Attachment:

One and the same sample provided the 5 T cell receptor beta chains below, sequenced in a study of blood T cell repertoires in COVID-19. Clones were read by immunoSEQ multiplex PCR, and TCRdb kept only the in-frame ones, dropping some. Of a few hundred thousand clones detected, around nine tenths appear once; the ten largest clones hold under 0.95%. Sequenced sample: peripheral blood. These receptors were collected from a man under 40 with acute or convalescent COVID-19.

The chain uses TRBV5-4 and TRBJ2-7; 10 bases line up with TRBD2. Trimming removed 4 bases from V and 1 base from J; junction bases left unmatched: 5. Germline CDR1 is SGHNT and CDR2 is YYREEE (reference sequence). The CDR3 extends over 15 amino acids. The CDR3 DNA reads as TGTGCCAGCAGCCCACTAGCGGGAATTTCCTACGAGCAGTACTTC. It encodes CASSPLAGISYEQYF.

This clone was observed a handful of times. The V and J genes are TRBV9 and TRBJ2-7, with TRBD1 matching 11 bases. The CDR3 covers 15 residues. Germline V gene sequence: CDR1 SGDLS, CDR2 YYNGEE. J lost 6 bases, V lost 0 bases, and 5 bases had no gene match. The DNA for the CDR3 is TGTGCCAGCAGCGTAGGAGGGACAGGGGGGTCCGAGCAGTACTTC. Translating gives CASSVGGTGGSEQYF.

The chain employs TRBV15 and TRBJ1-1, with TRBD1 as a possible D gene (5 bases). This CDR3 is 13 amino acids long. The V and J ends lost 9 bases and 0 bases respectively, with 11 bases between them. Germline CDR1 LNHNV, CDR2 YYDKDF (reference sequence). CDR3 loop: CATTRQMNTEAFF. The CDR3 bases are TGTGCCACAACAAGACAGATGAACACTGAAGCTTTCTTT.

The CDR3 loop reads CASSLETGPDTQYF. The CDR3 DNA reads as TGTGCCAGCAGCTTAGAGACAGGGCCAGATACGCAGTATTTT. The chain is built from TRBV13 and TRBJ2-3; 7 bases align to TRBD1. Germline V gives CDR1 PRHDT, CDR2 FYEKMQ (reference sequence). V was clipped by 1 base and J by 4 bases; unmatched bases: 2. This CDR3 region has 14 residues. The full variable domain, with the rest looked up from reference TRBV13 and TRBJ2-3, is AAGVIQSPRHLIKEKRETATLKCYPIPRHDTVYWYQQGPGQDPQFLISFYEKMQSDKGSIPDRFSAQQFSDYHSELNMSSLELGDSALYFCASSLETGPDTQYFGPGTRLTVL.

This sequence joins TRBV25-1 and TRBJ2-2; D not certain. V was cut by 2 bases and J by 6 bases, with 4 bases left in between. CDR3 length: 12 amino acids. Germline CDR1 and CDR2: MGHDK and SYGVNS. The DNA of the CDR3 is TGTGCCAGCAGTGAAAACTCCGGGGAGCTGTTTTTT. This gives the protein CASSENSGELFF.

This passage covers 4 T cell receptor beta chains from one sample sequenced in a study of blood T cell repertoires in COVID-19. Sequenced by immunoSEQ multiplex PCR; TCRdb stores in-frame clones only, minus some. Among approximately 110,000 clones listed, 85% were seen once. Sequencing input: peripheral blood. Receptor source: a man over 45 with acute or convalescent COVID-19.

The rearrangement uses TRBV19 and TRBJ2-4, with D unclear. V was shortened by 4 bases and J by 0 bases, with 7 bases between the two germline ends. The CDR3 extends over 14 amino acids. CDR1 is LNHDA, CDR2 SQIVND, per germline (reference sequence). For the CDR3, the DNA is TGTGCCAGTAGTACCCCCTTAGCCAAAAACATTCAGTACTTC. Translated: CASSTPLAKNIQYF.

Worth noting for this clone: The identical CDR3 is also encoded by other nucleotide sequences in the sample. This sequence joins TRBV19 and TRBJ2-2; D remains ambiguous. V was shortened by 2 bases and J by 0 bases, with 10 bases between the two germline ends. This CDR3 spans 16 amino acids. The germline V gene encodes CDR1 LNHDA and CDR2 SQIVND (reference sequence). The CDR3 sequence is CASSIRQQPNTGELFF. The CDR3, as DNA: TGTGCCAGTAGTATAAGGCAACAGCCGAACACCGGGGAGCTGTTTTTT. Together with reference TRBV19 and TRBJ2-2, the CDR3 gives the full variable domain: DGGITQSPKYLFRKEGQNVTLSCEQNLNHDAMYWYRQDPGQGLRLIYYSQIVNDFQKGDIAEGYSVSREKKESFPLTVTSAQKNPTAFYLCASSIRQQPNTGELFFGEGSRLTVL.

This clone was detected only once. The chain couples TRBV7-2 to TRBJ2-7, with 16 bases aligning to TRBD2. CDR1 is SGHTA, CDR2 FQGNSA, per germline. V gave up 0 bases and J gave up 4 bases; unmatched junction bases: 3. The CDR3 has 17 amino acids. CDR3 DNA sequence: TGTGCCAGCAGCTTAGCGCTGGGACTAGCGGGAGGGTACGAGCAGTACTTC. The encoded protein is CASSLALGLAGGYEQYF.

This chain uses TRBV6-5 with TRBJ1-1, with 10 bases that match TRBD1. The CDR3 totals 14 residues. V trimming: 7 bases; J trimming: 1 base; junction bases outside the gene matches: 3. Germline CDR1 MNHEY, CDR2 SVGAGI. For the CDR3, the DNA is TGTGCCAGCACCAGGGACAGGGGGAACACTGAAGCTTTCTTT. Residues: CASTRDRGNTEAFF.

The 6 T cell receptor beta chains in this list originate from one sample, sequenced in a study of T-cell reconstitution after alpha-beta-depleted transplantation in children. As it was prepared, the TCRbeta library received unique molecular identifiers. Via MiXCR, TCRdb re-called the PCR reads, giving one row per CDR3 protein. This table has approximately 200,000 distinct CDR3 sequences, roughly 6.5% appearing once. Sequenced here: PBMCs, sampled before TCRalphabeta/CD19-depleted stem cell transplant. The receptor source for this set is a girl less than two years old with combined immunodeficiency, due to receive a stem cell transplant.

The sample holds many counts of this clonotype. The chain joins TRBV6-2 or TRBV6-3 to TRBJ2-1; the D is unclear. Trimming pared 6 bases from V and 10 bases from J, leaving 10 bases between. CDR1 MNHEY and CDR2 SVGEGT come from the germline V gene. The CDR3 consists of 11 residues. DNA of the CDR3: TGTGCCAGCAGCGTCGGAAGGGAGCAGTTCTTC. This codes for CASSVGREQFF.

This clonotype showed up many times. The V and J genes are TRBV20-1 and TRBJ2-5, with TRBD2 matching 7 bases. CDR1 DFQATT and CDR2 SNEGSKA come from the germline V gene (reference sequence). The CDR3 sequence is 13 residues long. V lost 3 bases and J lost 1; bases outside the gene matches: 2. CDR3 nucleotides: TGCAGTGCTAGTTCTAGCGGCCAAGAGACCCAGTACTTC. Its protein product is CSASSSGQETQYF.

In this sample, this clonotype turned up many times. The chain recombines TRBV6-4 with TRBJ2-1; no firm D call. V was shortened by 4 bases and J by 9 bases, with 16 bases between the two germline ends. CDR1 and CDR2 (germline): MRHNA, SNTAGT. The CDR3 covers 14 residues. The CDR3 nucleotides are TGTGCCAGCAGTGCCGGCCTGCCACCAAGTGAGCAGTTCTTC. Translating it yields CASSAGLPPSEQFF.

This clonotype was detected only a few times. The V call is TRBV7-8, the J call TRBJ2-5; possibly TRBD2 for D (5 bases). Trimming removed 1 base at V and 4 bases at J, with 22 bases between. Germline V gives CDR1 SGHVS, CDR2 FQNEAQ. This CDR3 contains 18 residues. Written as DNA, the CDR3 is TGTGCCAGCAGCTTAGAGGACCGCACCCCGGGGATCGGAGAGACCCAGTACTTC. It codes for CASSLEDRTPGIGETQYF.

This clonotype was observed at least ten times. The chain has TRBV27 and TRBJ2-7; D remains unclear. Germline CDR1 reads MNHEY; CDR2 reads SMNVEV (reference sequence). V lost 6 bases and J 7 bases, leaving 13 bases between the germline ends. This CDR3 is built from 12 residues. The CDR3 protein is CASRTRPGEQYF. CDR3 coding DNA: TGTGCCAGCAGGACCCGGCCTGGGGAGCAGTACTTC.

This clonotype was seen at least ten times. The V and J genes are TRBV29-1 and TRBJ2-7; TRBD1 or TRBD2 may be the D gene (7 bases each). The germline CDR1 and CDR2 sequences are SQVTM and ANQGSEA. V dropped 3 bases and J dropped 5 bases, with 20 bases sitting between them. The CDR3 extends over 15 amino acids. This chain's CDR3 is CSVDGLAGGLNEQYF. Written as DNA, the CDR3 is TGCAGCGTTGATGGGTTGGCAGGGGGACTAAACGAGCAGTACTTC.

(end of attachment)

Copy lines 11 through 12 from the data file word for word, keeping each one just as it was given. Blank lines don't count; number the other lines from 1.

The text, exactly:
This chain uses TRBV6-5 with TRBJ1-1, with 10 bases that match TRBD1. The CDR3 totals 14 residues. V trimming: 7 bases; J trimming: 1 base; junction bases outside the gene matches: 3. Germline CDR1 MNHEY, CDR2 SVGAGI. For the CDR3, the DNA is TGTGCCAGCACCAGGGACAGGGGGAACACTGAAGCTTTCTTT. Residues: CASTRDRGNTEAFF.

The 6 T cell receptor beta chains in this list originate from one sample, sequenced in a study of T-cell reconstitution after alpha-beta-depleted transplantation in children. As it was prepared, the TCRbeta library received unique molecular identifiers. Via MiXCR, TCRdb re-called the PCR reads, giving one row per CDR3 protein. This table has approximately 200,000 distinct CDR3 sequences, roughly 6.5% appearing once. Sequenced here: PBMCs, sampled before TCRalphabeta/CD19-depleted stem cell transplant. The receptor source for this set is a girl less than two years old with combined immunodeficiency, due to receive a stem cell transplant.